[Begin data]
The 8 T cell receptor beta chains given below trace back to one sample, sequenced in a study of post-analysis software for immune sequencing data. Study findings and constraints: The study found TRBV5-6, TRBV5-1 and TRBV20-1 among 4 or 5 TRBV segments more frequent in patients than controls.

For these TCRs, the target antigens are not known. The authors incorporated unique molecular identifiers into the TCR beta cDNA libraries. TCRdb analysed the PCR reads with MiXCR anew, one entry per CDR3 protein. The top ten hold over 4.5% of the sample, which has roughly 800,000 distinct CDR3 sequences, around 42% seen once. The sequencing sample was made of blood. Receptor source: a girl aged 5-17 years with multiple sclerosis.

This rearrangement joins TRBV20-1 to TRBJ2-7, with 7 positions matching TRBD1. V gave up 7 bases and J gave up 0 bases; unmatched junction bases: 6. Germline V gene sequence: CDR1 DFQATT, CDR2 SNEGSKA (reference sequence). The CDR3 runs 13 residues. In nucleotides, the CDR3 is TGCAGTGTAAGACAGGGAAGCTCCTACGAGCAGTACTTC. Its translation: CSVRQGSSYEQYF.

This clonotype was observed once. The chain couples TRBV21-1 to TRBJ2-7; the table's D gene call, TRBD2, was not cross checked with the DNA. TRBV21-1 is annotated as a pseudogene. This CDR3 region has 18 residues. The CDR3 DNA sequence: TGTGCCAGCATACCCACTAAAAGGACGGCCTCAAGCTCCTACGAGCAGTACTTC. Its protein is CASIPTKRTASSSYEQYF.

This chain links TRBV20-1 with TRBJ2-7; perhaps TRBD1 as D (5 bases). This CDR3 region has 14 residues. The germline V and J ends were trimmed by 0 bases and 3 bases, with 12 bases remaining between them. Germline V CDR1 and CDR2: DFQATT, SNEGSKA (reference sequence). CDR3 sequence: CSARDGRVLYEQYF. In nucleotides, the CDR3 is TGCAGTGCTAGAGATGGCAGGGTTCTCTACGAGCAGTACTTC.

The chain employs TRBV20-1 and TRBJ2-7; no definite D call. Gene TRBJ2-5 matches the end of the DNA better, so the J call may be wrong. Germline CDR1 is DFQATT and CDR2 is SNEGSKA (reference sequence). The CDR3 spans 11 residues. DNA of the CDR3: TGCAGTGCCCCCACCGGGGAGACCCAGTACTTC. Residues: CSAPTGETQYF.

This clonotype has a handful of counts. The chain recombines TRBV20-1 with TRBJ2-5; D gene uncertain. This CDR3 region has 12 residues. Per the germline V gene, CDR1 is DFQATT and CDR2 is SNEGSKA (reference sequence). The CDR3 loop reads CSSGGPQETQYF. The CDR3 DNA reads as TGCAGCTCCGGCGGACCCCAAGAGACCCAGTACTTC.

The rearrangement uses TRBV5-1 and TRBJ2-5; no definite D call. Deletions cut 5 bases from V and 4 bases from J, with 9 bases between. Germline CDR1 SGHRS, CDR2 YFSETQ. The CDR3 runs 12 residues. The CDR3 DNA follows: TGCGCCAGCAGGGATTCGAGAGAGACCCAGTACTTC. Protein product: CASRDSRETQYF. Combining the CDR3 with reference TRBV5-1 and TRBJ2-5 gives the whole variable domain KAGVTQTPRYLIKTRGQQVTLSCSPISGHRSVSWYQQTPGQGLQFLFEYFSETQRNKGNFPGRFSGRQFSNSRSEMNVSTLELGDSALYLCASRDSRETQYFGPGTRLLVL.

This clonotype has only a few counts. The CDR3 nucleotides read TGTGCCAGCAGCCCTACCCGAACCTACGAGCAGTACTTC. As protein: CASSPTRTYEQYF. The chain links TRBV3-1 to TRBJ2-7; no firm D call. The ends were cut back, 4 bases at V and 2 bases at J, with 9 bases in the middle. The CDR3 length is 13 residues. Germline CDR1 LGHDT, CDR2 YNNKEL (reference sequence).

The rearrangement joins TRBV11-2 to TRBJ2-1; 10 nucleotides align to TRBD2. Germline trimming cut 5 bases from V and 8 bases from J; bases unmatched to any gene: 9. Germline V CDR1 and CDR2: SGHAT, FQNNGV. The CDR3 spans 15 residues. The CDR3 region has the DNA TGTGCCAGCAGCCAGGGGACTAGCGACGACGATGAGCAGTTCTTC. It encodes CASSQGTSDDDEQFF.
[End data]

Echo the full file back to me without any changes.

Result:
The 8 T cell receptor beta chains given below trace back to one sample, sequenced in a study of post-analysis software for immune sequencing data. Study findings and constraints: The study found TRBV5-6, TRBV5-1 and TRBV20-1 among 4 or 5 TRBV segments more frequent in patients than controls.

For these TCRs, the target antigens are not known. The authors incorporated unique molecular identifiers into the TCR beta cDNA libraries. TCRdb analysed the PCR reads with MiXCR anew, one entry per CDR3 protein. The top ten hold over 4.5% of the sample, which has roughly 800,000 distinct CDR3 sequences, around 42% seen once. The sequencing sample was made of blood. Receptor source: a girl aged 5-17 years with multiple sclerosis.

This rearrangement joins TRBV20-1 to TRBJ2-7, with 7 positions matching TRBD1. V gave up 7 bases and J gave up 0 bases; unmatched junction bases: 6. Germline V gene sequence: CDR1 DFQATT, CDR2 SNEGSKA (reference sequence). The CDR3 runs 13 residues. In nucleotides, the CDR3 is TGCAGTGTAAGACAGGGAAGCTCCTACGAGCAGTACTTC. Its translation: CSVRQGSSYEQYF.

This clonotype was observed once. The chain couples TRBV21-1 to TRBJ2-7; the table's D gene call, TRBD2, was not cross checked with the DNA. TRBV21-1 is annotated as a pseudogene. This CDR3 region has 18 residues. The CDR3 DNA sequence: TGTGCCAGCATACCCACTAAAAGGACGGCCTCAAGCTCCTACGAGCAGTACTTC. Its protein is CASIPTKRTASSSYEQYF.

This chain links TRBV20-1 with TRBJ2-7; perhaps TRBD1 as D (5 bases). This CDR3 region has 14 residues. The germline V and J ends were trimmed by 0 bases and 3 bases, with 12 bases remaining between them. Germline V CDR1 and CDR2: DFQATT, SNEGSKA (reference sequence). CDR3 sequence: CSARDGRVLYEQYF. In nucleotides, the CDR3 is TGCAGTGCTAGAGATGGCAGGGTTCTCTACGAGCAGTACTTC.

The chain employs TRBV20-1 and TRBJ2-7; no definite D call. Gene TRBJ2-5 matches the end of the DNA better, so the J call may be wrong. Germline CDR1 is DFQATT and CDR2 is SNEGSKA (reference sequence). The CDR3 spans 11 residues. DNA of the CDR3: TGCAGTGCCCCCACCGGGGAGACCCAGTACTTC. Residues: CSAPTGETQYF.

This clonotype has a handful of counts. The chain recombines TRBV20-1 with TRBJ2-5; D gene uncertain. This CDR3 region has 12 residues. Per the germline V gene, CDR1 is DFQATT and CDR2 is SNEGSKA (reference sequence). The CDR3 loop reads CSSGGPQETQYF. The CDR3 DNA reads as TGCAGCTCCGGCGGACCCCAAGAGACCCAGTACTTC.

The rearrangement uses TRBV5-1 and TRBJ2-5; no definite D call. Deletions cut 5 bases from V and 4 bases from J, with 9 bases between. Germline CDR1 SGHRS, CDR2 YFSETQ. The CDR3 runs 12 residues. The CDR3 DNA follows: TGCGCCAGCAGGGATTCGAGAGAGACCCAGTACTTC. Protein product: CASRDSRETQYF. Combining the CDR3 with reference TRBV5-1 and TRBJ2-5 gives the whole variable domain KAGVTQTPRYLIKTRGQQVTLSCSPISGHRSVSWYQQTPGQGLQFLFEYFSETQRNKGNFPGRFSGRQFSNSRSEMNVSTLELGDSALYLCASRDSRETQYFGPGTRLLVL.

This clonotype has only a few counts. The CDR3 nucleotides read TGTGCCAGCAGCCCTACCCGAACCTACGAGCAGTACTTC. As protein: CASSPTRTYEQYF. The chain links TRBV3-1 to TRBJ2-7; no firm D call. The ends were cut back, 4 bases at V and 2 bases at J, with 9 bases in the middle. The CDR3 length is 13 residues. Germline CDR1 LGHDT, CDR2 YNNKEL (reference sequence).

The rearrangement joins TRBV11-2 to TRBJ2-1; 10 nucleotides align to TRBD2. Germline trimming cut 5 bases from V and 8 bases from J; bases unmatched to any gene: 9. Germline V CDR1 and CDR2: SGHAT, FQNNGV. The CDR3 spans 15 residues. The CDR3 region has the DNA TGTGCCAGCAGCCAGGGGACTAGCGACGACGATGAGCAGTTCTTC. It encodes CASSQGTSDDDEQFF.